This week’s featured missing person is Latrice Shay Armstead, a 38-year-old woman who disappeared from Memphis, Tennessee on July 28, 2012. A few days later, her car was found abandoned and burned in Clarksdale, Mississippi.
It seems likely that Armstead’s estranged husband was behind her disappearance. They were in the process of a divorce and she had a restraining order against him, but he was seen twice with her on the day she disappeared.
In honor of Pride Month I’m featuring a lesbian, gay, bisexual, transgender or queer missing person every day for the month of June. Today’s case is Dashad Laquinn Smith, who not long before her disappearance had started using a new name, Sage. Sage was last seen in Charlottesville, Virginia on November 20, 2012, just weeks before her twentieth birthday.
It took me awhile to figure out Sage’s identity. The original articles about her said she sometimes dressed as a woman but specifically said she wasn’t trans. However, this feature article explains that Sage, who had previously identified as a gay man, had started identifying as a transgender woman. So here we are.
Sage’s life wasn’t easy. It isn’t easy for most trans people, particularly trans women of color. She spent time in foster care in childhood after her mom was deemed unfit. Her apartment was paid for by the state because of the foster care thing, but she was working minimum wage jobs and barely getting by. She was studying cosmetology and dreamed of better things.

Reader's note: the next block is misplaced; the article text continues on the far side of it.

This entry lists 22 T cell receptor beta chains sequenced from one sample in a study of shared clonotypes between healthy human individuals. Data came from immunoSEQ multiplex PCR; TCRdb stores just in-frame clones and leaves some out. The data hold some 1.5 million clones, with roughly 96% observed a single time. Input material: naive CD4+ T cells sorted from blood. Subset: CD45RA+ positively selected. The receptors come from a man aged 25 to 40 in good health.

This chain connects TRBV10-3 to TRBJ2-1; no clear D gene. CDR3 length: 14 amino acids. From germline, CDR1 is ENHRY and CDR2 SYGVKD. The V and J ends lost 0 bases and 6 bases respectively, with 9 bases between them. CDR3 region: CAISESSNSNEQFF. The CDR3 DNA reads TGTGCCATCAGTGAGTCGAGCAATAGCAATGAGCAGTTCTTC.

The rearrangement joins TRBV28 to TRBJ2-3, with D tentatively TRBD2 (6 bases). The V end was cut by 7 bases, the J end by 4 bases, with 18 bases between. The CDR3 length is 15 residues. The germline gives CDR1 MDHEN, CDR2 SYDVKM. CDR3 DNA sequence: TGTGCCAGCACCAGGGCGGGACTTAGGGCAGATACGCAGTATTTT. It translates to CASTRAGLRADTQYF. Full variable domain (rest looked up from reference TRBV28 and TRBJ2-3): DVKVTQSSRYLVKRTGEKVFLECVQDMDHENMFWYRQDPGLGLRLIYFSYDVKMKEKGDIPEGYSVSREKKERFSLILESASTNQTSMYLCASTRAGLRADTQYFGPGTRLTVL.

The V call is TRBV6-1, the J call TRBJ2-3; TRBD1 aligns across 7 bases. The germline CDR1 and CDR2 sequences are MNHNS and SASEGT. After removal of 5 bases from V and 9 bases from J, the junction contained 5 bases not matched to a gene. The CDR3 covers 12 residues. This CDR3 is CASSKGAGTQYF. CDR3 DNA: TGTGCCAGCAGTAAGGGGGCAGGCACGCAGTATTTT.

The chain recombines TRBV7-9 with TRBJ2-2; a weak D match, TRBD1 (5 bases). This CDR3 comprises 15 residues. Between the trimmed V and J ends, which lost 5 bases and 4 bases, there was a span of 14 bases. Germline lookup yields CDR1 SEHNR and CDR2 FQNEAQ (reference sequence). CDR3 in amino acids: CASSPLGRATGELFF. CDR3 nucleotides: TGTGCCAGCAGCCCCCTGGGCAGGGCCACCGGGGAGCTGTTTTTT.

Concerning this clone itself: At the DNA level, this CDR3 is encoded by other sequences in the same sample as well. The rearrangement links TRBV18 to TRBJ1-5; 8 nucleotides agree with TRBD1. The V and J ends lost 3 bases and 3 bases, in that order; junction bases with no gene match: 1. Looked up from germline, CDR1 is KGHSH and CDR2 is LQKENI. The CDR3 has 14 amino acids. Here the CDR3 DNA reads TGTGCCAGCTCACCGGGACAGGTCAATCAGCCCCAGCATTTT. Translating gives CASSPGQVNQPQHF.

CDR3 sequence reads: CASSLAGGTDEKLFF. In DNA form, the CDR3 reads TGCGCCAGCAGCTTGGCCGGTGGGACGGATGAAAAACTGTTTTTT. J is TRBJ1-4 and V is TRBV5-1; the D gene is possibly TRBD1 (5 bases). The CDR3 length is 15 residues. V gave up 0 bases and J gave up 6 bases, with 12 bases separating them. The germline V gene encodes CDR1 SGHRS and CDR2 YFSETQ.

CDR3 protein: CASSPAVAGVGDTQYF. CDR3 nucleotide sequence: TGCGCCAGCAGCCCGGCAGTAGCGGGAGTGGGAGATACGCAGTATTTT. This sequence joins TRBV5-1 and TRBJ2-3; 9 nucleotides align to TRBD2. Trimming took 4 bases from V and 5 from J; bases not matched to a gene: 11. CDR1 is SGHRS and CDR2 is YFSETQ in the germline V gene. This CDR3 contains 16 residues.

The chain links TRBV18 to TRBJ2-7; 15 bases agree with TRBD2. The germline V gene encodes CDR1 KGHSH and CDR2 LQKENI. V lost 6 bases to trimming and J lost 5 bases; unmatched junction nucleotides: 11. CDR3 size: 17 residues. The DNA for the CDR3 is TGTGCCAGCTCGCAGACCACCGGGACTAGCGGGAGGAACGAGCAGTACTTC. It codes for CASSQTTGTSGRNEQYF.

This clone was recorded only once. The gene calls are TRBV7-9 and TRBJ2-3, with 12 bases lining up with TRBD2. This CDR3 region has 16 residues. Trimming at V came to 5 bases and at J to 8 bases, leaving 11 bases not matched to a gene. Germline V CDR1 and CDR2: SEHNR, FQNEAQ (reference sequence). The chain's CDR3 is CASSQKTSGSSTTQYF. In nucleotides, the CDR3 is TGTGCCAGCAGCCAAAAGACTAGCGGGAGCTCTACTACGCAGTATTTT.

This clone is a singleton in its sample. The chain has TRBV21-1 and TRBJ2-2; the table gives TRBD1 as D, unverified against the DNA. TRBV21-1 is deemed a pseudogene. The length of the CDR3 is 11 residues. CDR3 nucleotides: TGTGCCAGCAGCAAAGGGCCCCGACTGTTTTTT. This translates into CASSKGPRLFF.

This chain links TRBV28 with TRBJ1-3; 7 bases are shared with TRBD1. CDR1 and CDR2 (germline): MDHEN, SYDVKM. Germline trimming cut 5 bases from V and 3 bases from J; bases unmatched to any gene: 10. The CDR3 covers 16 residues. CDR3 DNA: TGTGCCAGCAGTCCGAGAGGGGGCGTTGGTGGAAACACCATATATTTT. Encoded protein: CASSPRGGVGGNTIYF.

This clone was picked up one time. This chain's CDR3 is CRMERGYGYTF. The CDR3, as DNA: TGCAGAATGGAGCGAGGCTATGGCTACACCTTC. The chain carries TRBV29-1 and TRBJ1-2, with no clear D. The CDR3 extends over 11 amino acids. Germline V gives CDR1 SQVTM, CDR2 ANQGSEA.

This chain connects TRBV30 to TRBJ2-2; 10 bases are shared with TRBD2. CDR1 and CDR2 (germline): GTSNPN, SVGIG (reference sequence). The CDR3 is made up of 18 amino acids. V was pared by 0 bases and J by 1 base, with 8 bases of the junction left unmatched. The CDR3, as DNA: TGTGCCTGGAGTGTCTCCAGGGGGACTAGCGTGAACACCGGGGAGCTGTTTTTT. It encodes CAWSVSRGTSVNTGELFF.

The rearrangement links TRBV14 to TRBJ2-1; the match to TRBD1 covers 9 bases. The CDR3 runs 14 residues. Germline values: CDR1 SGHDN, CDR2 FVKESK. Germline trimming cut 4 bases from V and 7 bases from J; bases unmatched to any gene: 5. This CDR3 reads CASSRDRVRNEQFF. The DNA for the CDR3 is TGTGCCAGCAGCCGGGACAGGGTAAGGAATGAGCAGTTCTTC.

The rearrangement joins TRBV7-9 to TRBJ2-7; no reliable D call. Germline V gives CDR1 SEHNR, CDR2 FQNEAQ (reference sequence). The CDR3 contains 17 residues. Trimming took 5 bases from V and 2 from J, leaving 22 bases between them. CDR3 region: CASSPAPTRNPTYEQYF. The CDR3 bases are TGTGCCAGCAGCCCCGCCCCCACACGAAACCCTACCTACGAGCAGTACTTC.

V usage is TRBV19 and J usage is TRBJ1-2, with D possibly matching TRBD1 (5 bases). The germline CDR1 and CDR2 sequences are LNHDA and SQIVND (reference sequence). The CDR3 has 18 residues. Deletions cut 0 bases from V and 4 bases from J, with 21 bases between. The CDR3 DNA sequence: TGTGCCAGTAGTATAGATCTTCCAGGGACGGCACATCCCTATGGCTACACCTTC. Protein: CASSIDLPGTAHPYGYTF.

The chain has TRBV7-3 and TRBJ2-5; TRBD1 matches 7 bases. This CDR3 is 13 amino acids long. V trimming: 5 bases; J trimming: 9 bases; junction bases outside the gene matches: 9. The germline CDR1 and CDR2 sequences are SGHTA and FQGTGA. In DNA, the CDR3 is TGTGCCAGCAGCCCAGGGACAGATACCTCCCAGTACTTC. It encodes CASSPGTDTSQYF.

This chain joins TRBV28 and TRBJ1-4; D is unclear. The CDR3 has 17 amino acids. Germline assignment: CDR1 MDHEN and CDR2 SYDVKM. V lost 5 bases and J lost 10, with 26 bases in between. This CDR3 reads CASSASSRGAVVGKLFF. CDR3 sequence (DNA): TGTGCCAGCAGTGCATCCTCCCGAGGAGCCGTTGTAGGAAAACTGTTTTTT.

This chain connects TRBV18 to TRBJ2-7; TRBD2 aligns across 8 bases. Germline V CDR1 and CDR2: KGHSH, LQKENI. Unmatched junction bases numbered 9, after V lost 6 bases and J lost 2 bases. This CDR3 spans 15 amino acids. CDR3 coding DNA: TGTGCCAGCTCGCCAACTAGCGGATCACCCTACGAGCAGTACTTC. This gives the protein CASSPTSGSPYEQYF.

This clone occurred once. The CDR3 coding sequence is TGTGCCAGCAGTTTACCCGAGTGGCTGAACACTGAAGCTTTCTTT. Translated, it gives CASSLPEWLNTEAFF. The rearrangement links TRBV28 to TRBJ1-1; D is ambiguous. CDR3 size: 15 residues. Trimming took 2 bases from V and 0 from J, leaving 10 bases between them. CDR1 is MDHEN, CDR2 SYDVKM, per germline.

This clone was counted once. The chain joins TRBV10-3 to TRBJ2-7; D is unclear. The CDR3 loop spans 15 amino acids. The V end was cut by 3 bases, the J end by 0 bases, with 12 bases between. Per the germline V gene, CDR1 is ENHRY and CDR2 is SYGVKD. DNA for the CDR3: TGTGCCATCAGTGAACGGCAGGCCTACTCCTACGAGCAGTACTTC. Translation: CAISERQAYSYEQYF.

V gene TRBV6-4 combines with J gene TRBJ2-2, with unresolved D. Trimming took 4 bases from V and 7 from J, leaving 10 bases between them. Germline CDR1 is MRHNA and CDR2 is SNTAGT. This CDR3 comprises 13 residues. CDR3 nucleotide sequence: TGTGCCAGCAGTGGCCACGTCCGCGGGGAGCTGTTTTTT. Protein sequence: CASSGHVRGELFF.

Not that much is known about Sage’s disappearance, because the person of interest in her case, Erik McFadden, the last person known to have seen her, went on a runner and hasn’t popped back up yet in five and a half years. Hmm…
It doesn’t look good. McFadden isn’t the only person of interest — some of Sage’s other acquaintances seem sketchy — but you have to wonder what is compelling him to stay out of sight for this long. And meanwhile, Sage has a loving family who misses her very much.
In honor of Asian Pacific American Heritage Month, I am profiling one Asian or Pacific Islander MP for every day of the month of May. Today’s case is Patrick Keoni Tanouye, a 30-year-old man who disappeared from San Francisco, California on September 28, 2012.
I can’t find much on him, other than a note that he may be driving a black 1999 Dodge Dakota pickup. I did find his Facebook page; it says he moved to San Francisco in May, five months before his disappearance. An earlier post indicates he might have spent some time in rehab or a psychiatric facility in late 2011: